How Internet URL Addresses Work

Young woman lying on sofa with laptop computer
Bernhard Lang/The Image Bank/Getty Images

URL's are computer addresses on the Internet. The intent behind URL's is to make it easier to type the location of a particular web page or computing device.  Because there so many millions of pages and devices on the internet, URL's can become quite long, and are usually best typed through copy-pasting.

Today, an estimated 150+ billion public web pages are addressed using URL names.

Here are examples of the most common URL appearances:

Example: telnet://
Example: gopher://
Example: telnet://

Where Did URL's Come From? And Why Not Just Say 'Web Addresses'?

In 1995, Tim Berners-Lee, the father of the World Wide Web, implemented a standard of "URIs" (Uniform Resource Identifiers), sometimes called Universal Resource Identifiers. The name later changed to "URL's" for Uniform Resource Locators. The intent was to take the idea of telephone numbers and apply them to addressing millions of web pages and machines.The name is solely a matter of being technically specific.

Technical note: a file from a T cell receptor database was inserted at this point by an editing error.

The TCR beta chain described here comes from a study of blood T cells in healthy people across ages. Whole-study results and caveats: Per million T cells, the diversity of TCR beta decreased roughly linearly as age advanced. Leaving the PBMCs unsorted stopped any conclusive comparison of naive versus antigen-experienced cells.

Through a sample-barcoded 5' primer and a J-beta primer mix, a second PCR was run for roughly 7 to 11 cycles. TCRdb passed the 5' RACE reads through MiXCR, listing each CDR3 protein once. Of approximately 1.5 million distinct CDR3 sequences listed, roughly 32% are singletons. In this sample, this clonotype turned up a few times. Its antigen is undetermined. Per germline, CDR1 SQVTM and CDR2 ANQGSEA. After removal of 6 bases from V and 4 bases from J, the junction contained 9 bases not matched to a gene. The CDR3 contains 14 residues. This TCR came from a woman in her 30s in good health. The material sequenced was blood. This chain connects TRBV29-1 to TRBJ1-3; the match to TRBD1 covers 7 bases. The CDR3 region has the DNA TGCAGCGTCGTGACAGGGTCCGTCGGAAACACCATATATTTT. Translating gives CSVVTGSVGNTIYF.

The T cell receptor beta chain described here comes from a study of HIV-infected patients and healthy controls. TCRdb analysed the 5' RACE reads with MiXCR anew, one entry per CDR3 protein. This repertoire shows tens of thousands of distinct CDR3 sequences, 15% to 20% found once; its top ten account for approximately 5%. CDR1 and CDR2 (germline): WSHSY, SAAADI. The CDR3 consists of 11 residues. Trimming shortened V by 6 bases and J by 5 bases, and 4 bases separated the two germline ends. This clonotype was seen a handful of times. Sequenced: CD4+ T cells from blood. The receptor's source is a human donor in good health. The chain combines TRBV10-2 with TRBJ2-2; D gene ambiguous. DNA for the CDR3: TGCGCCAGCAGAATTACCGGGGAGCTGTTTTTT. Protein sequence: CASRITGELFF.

This may sound cryptic and complex at first, but once you get past the strange acronyms, URL's are really no more complex than an international long-distance telephone number with a country code, area code, and the phone number itself.

You'll find that URLs actually make a lot of sense.  Next are several URL examples, where we will disassemble the URL's into their component parts...

A URL Spelling Lesson: How We Spell URL Web Addresses

Here are some simplified rules that explain how URL's are spelled.

  1. URL is synonymous with "internet address" or "web address". Feel free to interchange those words in conversation.
  2. URLs never have any spaces in their final spelling. In cases where people make web pages with spaces in the names, those spaces get automatically replaced with technical characters like or the % sign.
  1. URL, for the most part, is all lower case. Mixing upper and lower case letters doesn't make a difference to the every person.
  2. URL is NOT the same as an email address.
  3. URLs always start with a protocol prefix like "http://", but most browsers will type those characters for you. Nerdy point to note: some other common Internet protocols are ftp://gopher://telnet://, and irc://. Explanations of these protocols follow later in another tutorial.
  4. URL's use forward slashes (/) and dots to separate its parts.
  5. URL's are usually in some kind of English or other written language, but numbers are also allowed.
Was this page helpful?